School of Business partners with the H.J. Heinz Co. to advance ethical leadership studies
The Point, Fall 2010
It doesn't take an MBA to figure out that the frauds perpetrated by Bernie Madoff and Enron executives were immoral and illegal.
But how do you avoid those spectacular scandals by teaching students from the start that businesses can be both profitable and ethical? Business students at Point Park University are learning precisely that.
The innovative program, a partnership with the H. J. Heinz Co., teaches students how to become ethical leaders and to manage in a way to safeguard against ethical lapses.
"Doing the right thing is actually the smart thing. If you only focus on money and the bottom line, the organization is not sustainable," said Associate Professor James Michael Haley, Ph.D., who holds the H. J. Heinz Endowed Chair in Business Management at Point Park. "We want our students to have values and not be short-term profit maximizers."
Many business schools created ethics programs in the wake of the 2001 Enron scandal, amid complaints that students were being taught to win at all costs. But Haley said some of those ethics courses have since been dropped or focus narrowly on legal and compliance issues.
"What makes us different is that our programs are practitioner-based," said Angela Isaac, Ph.D., dean of Point Park's School of Business. "We attract mid-level managers or people who aspire to be mid-level managers. Our training builds on the fundamental belief that ethical leadership is good business leadership for the sustainable organization . Most of our students are already in the business world. They are able to apply what they learn in the classroom as soon as they walk out the door."
Both undergraduate and graduate business students watch a video created by the business school and write an essay regarding ethical leadership. Guest speakers from the Pittsburgh business community engage students in lively discussion of the challenges and benefits of building a business culture with strong values.
John Kraus, vice president of corporate governance, compliance and ethics at Heinz, visits some Point Park classes, explaining to students how he travels around the world for the food company to offer ethical training for salaried employees. He also encourages employees to report ethical violations through an anonymous hotline.
"You can never convince the young Bernie Madoff to change his spots. Maybe what you can do is to educate people in that we all have a vested interest in being ethical. There is no shame in speaking up."
Kraus said there is a growing body of evidence that shows that top-performing companies have fewer ethical violations.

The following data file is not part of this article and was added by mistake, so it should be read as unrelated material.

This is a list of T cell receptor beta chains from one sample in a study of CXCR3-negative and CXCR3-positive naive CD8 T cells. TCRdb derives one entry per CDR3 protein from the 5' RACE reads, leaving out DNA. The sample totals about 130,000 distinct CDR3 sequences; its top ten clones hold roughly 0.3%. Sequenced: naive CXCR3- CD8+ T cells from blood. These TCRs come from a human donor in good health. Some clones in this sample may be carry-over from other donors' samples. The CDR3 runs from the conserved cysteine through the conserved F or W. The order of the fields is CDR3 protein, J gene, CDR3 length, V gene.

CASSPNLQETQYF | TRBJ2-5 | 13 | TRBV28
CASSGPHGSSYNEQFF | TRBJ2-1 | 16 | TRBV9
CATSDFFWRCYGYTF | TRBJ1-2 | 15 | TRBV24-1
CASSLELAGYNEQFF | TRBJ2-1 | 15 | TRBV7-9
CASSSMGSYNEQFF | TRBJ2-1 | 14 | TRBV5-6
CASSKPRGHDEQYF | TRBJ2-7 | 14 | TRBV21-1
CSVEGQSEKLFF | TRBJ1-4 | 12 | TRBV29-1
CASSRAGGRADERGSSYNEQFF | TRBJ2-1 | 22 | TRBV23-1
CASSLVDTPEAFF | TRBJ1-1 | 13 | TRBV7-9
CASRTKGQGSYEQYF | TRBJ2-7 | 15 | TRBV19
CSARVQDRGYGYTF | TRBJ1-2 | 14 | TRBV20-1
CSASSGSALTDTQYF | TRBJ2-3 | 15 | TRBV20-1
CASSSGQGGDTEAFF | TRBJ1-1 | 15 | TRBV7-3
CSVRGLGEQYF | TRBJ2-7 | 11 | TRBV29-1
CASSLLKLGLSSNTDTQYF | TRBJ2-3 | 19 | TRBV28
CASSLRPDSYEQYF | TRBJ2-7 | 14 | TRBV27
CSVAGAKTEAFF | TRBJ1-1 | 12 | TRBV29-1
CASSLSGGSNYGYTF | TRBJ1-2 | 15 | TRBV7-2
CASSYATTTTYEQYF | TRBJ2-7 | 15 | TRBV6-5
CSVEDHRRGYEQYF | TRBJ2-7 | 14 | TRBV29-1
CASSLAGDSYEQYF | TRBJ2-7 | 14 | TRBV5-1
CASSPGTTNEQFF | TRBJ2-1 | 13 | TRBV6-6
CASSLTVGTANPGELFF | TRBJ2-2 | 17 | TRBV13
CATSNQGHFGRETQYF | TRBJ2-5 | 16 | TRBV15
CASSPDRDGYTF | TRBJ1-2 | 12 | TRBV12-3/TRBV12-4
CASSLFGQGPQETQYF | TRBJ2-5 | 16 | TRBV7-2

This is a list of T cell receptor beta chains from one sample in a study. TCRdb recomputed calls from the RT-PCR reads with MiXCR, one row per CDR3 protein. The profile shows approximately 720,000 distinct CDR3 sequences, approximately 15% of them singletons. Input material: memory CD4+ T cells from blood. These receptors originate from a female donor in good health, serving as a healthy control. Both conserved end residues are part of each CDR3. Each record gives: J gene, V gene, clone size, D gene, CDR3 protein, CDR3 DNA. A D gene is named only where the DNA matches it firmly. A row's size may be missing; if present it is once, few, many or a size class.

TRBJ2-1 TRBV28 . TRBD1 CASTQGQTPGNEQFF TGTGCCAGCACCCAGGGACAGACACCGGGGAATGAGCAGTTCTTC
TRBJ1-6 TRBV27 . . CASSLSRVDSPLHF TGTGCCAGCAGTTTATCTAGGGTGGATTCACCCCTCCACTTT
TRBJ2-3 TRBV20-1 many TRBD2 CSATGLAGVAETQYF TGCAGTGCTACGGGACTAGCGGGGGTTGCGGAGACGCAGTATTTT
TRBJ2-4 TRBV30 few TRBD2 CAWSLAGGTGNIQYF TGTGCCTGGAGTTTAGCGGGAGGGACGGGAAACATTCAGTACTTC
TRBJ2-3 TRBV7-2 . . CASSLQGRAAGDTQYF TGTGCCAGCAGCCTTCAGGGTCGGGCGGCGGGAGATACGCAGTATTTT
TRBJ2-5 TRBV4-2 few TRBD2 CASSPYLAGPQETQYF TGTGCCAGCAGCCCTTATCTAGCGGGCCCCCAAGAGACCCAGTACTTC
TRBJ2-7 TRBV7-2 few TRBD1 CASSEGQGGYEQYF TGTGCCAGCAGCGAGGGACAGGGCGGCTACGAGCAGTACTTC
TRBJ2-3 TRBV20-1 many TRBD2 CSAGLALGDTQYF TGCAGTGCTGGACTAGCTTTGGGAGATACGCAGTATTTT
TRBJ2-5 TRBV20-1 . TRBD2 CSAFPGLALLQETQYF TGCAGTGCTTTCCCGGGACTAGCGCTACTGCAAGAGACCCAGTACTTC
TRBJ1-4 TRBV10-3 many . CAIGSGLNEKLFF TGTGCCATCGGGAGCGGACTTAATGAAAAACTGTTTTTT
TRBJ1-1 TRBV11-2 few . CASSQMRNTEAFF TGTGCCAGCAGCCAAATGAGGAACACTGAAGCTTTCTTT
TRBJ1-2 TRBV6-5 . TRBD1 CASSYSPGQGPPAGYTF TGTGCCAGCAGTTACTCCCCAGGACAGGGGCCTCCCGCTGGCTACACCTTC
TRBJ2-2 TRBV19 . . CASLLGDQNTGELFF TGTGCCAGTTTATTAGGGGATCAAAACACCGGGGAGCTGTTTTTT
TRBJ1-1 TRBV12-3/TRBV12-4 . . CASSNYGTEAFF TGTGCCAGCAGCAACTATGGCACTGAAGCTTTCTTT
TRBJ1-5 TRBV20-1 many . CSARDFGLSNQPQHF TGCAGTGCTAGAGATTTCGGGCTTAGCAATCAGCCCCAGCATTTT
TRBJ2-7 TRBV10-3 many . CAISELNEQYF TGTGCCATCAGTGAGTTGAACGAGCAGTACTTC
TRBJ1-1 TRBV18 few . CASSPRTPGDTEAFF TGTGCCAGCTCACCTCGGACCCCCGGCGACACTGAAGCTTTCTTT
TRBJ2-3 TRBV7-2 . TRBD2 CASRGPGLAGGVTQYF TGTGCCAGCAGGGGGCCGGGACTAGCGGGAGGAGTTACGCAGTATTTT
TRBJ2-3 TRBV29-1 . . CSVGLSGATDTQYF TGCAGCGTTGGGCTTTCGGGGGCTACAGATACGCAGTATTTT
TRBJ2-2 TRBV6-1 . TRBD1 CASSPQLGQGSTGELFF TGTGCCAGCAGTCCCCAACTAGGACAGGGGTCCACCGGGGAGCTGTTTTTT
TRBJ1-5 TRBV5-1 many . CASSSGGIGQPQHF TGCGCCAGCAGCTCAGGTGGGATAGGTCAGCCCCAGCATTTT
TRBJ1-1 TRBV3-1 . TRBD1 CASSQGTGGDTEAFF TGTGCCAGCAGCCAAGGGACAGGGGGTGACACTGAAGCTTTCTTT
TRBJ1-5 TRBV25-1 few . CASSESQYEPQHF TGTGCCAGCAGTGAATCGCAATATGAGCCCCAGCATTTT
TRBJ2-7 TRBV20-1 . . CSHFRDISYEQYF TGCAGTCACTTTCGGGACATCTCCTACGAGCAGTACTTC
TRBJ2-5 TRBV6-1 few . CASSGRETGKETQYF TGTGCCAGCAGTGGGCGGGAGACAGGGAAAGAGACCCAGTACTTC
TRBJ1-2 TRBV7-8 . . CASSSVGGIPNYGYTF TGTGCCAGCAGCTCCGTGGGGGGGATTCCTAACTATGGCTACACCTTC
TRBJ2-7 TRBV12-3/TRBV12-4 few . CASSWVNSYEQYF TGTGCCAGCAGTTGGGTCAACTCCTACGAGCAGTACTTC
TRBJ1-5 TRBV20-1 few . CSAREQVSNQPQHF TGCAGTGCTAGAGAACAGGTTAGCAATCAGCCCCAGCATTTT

Haley even has his MBA students in his Organizational Behavior class read two chapters of The Prince by Niccolo Machiavelli, the power-hungry leader. "We are not trying to be naive and say there are no bad actors," he said. "But we are trying to teach students how to protect themselves against people like that."
Students also read recent headlines -- Enron, WorldCom, and Tyco -- to find modern examples of companies that cut corners, only to pay the price in the long run.
"It's essential that business schools teach ethical leadership," said Justin Lokay, a recent MBA graduate. "Look at companies like Enron. It's a company whose stock went through the roof. The company's underlying unethical leadership made it drop even faster."
Students don't learn only about companies that put profits over ethics. Haley also teaches case studies of successful ethical companies, including Heinz and Southwest Airlines. "Southwest is committed to safe, low-cost travel and courteous service," Haley said. "They are united as a team to provide it on a regular basis. They are less likely to lose your luggage."
Students are encouraged to look inward and examine their own values in the workplace. Often, ethical dilemmas come down to the little things.
"If something is legal, it is ethical?" is the question Assistant Professor Michele L. Langbein, Ph.D. poses to the undergraduates in the Accelerated Business (Saturday Fast) program she heads.
She presents a case study of an employer sending you out of town to a conference, offering to pay $42 per diem for meals, but not reimbursing for parking. The conference hosts give you free meals the first day of the conference, but you are forced to pay $50 for parking. When you fill out your expense report, you ponder claiming the $42 for meals to compensate for the parking.
But is that ethical?
That question often leads to lively classroom discussions. While some students can justify it, Langbein asks what happens if a superior discovers your creative expense report down the road.
"All these little white lies go to your integrity. Once you ruin your reputation, it takes a long time to build up your integrity. Is your integrity worth $50?"
The course changed the life of Nicole Givner, 38, who just graduated from the Saturday Fast program and who is going on to pursue an MBA at Point Park in the fall.
Givner, who works in the health care industry, said she that would never do personal business during work time or spend the first five minutes of her shift getting coffee.
"You just want to be ethical at all times," she said. "It is so important."
Giver, an aspiring corporate executive, left the class with one clear message: "It's so important to have an ethical leader at a corporation. Just because someone is a leader doesn't mean they are ethical."
Article by By Cristina Rouvalis
Photo by Ric Evans
This article originally appeared in the Fall 2010 issue of The Point, a magazine for alumni and friends of Point Park University.